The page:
We talk about all things condom and answer some common condom questions.
Why should I wear one?
Condoms are your best defence against most sexually transmitted infections (STIs). In the age of PrEP we hear lots of guys say “Well I’m on PrEP so I don’t need to use condoms”, but it’s important to remember that HIV isn’t the only STI out there. PrEP doesn’t protect against other STIs like chlamydia, gonorrhoea and syphilis, which can lead to health problems if left untreated.
Using condoms can also show your partner that you not only care about your own health, but care about theirs too which can make you seem more attractive and confident. You can also relax a bit more knowing your risk of STIs is pretty darn low, so you can enjoy sex a little more!
Okay, where can I get them from?
You can pick them up for free from our Men’s Group in Hanley every Wednesday! It’s a drop-in group so you’re more than welcome to just come for some condoms and leave, or you can stay and chat for a bit if you want too! You can register for a C-Card which gives you quick and easy access to free condoms in Stoke-on-Trent. You can also get free condoms from your local sexual health clinic.
If you’re buying them online make sure they’re up to British health and safety standards by making sure they have these two kitemarks:
What if I have a latex allergy or my penis is too big/small for regular condoms?
We have condoms for all sizes (trim to extra-large) as well as latex free condoms for those who have a latex allergy. We have flavoured condoms and super thin ones too so whatever size your penis, we’ve got you covered (literally)!
What about lube?
As we’re sure you’re aware, lube is essential to enjoyable anal sex (and is always a welcome addition to a hand job or blow job) so we advise keeping a good stock of lube alongside your condoms. Good news – we supply free water-based lube as well as free condoms at our Men’s Group!
Water-based and silicone-based lubes are both safe to use with condoms but don’t use oil-based lube as it will erode the latex in your condom and make it lots more likely to break.
They’re easy to put on aren’t they?
Condoms are super easy to put on but lots of people don’t actually know how to put one on properly. If you don’t put it on properly it increases the likelihood of the condom breaking.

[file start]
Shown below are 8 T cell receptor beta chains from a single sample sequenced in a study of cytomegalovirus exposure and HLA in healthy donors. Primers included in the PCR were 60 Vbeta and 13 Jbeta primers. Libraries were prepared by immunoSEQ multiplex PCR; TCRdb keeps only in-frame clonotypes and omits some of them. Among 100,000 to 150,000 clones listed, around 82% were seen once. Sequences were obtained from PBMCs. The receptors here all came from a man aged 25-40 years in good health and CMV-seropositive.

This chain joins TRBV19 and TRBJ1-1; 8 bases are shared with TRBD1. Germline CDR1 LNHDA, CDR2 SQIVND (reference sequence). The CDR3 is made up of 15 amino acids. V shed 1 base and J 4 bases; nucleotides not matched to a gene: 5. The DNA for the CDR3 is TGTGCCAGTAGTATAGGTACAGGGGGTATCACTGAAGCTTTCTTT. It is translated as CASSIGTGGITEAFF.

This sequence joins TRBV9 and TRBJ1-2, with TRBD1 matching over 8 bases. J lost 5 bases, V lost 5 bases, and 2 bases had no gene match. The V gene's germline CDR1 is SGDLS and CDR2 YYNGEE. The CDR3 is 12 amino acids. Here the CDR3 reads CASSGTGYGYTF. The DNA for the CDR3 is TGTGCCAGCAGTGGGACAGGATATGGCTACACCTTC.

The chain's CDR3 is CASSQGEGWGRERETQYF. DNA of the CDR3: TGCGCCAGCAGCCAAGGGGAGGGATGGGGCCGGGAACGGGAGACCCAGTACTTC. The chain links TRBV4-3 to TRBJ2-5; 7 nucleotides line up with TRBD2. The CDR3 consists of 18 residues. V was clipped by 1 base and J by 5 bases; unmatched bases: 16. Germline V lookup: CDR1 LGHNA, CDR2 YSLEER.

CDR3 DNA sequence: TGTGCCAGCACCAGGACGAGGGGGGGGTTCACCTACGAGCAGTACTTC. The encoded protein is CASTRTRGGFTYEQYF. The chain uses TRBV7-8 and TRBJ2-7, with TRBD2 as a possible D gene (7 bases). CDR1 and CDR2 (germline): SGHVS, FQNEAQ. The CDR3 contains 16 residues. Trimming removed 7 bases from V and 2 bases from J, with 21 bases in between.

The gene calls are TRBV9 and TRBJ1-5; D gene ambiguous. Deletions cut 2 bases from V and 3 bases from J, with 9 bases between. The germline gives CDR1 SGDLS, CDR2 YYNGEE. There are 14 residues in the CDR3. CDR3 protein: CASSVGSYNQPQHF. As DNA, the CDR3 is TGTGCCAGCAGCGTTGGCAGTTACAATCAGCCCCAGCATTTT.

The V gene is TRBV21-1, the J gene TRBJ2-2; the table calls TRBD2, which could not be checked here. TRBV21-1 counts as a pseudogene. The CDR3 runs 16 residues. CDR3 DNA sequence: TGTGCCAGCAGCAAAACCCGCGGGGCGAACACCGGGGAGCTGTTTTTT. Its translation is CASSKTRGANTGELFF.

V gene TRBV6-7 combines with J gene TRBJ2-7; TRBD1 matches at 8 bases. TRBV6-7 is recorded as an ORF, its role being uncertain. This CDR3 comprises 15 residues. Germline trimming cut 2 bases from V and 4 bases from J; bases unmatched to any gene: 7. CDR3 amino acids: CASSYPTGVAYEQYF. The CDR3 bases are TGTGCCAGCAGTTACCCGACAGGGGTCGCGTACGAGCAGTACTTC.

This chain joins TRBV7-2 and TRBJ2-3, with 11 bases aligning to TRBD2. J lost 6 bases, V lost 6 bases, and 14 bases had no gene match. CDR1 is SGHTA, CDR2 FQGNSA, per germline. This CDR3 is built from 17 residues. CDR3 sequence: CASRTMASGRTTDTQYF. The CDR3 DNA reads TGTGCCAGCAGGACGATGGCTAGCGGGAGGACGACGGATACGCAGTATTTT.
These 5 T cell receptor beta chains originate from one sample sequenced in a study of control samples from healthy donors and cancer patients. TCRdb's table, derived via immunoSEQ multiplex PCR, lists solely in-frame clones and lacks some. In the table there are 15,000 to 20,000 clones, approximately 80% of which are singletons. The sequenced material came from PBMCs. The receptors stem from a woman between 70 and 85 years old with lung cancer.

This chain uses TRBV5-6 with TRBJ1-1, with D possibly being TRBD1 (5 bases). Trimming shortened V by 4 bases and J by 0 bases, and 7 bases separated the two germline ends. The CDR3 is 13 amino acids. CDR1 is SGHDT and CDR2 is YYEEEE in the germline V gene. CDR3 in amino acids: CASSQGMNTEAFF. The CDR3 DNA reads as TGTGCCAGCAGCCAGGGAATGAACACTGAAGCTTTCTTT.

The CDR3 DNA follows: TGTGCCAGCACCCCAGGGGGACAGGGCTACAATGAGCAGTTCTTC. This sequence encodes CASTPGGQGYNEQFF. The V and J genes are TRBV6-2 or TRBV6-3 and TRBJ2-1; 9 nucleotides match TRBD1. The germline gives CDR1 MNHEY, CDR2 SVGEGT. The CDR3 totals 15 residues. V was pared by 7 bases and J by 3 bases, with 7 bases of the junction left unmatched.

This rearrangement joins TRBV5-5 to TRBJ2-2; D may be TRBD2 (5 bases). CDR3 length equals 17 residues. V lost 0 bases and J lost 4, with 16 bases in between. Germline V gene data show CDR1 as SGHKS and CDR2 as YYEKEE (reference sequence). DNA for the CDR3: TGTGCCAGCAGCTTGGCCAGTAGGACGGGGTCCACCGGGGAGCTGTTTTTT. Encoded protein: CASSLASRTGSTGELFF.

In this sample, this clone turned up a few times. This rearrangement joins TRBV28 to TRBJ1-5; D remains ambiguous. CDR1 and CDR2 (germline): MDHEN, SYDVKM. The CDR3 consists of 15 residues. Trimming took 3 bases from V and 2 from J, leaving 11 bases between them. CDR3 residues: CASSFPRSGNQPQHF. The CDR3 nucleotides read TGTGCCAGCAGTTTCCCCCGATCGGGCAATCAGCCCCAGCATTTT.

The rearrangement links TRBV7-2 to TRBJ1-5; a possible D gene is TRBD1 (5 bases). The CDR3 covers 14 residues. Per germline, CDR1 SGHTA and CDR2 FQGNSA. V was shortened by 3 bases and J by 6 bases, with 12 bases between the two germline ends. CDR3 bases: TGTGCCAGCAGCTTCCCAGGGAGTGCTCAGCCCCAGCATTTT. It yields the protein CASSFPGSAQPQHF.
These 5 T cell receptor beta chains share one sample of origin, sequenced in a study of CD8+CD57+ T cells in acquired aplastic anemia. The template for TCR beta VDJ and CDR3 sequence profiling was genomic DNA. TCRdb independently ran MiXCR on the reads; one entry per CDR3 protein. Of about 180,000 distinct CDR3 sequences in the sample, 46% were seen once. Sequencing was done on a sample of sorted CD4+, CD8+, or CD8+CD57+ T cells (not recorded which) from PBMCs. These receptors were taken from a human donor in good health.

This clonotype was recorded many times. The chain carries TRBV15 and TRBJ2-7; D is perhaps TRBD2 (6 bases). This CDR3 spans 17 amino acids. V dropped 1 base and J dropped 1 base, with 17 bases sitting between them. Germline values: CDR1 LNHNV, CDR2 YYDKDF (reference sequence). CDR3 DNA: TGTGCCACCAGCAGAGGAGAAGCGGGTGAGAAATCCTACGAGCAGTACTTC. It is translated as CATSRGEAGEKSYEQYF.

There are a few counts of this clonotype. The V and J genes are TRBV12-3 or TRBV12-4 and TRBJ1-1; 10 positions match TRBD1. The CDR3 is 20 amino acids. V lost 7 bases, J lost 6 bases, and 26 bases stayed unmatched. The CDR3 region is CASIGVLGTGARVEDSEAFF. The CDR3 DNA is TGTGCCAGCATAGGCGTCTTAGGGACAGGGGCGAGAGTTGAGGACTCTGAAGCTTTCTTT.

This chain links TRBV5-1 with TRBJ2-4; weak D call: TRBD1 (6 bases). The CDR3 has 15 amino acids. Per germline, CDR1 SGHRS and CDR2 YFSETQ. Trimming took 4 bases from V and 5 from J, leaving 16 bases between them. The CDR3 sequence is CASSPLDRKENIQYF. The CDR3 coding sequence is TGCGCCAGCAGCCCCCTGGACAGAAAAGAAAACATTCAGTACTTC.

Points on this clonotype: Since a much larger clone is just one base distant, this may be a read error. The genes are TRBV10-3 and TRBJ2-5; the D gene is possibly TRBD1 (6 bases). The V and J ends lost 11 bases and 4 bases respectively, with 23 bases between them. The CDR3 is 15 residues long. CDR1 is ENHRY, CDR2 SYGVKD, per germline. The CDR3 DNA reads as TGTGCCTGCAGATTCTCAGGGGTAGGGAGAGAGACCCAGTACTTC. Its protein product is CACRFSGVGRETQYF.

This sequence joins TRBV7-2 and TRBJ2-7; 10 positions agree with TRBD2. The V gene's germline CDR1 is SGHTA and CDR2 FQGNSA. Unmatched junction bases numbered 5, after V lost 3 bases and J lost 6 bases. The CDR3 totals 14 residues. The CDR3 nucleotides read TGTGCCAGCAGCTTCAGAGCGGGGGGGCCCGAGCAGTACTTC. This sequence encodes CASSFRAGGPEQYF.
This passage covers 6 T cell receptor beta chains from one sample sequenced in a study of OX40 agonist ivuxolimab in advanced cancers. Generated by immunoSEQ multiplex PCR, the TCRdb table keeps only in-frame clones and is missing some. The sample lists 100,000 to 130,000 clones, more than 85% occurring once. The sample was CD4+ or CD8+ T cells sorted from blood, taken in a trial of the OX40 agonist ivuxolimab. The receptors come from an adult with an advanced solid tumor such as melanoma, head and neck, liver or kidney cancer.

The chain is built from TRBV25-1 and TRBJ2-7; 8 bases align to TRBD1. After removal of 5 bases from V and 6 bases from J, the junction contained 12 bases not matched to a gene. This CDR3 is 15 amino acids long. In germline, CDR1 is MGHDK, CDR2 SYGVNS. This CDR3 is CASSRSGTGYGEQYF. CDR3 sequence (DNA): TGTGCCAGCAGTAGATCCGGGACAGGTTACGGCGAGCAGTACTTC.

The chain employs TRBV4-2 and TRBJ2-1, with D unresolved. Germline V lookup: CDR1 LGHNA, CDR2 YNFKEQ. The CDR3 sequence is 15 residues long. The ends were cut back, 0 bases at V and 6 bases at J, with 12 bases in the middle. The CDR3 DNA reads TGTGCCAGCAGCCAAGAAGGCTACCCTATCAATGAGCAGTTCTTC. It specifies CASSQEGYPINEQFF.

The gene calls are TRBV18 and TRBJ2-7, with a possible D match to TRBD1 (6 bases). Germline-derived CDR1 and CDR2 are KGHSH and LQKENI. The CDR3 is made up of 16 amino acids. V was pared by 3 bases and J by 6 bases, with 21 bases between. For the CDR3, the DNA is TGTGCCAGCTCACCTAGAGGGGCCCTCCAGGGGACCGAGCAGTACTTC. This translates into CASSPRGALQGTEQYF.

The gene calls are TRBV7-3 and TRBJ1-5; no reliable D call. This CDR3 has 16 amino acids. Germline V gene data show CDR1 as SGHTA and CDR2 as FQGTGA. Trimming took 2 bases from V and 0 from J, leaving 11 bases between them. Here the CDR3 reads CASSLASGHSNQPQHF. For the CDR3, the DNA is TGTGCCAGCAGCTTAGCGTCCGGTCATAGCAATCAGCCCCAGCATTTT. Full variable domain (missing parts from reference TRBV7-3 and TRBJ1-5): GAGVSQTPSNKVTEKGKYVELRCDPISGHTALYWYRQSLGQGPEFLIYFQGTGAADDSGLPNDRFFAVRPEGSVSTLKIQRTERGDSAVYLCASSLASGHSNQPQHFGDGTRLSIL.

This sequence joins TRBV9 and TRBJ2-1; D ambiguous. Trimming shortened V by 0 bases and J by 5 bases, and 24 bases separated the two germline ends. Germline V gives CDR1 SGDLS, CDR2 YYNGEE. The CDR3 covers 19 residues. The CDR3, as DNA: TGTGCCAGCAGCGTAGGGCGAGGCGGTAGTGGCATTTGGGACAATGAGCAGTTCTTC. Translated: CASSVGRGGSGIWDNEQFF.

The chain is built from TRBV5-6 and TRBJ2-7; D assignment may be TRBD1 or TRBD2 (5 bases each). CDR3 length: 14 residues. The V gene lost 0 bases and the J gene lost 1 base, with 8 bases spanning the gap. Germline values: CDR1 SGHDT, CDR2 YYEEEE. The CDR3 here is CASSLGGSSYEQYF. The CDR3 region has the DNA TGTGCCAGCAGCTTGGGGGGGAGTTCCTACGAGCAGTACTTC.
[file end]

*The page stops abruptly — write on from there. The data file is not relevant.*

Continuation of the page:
There are four key steps to putting a condom on correctly...
Tear down from the serrated edge
Check the condom is the right way round (tip facing up)
Squeeze the tip
Roll the condom down to the base
...and don’t forget that STIs can be spread through blow jobs too so pop one on before you have oral sex.
How long do they last?
Condoms do have an expiration date and you can check this on the back of the condom wrapper. If the condom is past this date it's more likely to break, so use in-date condoms to maximise effectiveness.
Where should I keep them?
Heat, moisture, friction and light can affect the quality of condoms and make them less effective. This means you shouldn't keep them in your wallet or pocket for a long period of time because wallets and pockets can get pretty warm, damaging the condom. Pockets (especially back pockets) will deal with a lot of friction from walking around and sitting down and condoms in wallets will experience friction from opening the wallet and brushing against cash and cards.
A bedside drawer is one of the best places to store your condoms as it's usually cool, dry and away from sunlight. Obviously if you're heading out and want to take condoms with you, you can pop one in your wallet for a short period of time but take care not to damage it or leave it in there too long. If you can, use a separate wallet compartment for the condom.
If I use condoms do I not need to go for an STI test?
Although condoms are your best defence against most STIs, they’re not 100% effective and some STIs can be spread through skin-to-skin contact.
If you notice any symptoms like discharge from the tip of your penis, blisters, itching or lumps in your genital area or pain when peeing, visit a sexual health clinic. Other than that, we recommend that everyone gets a full STI test between every sexual partner or once a year if you’re in a monogamous relationship.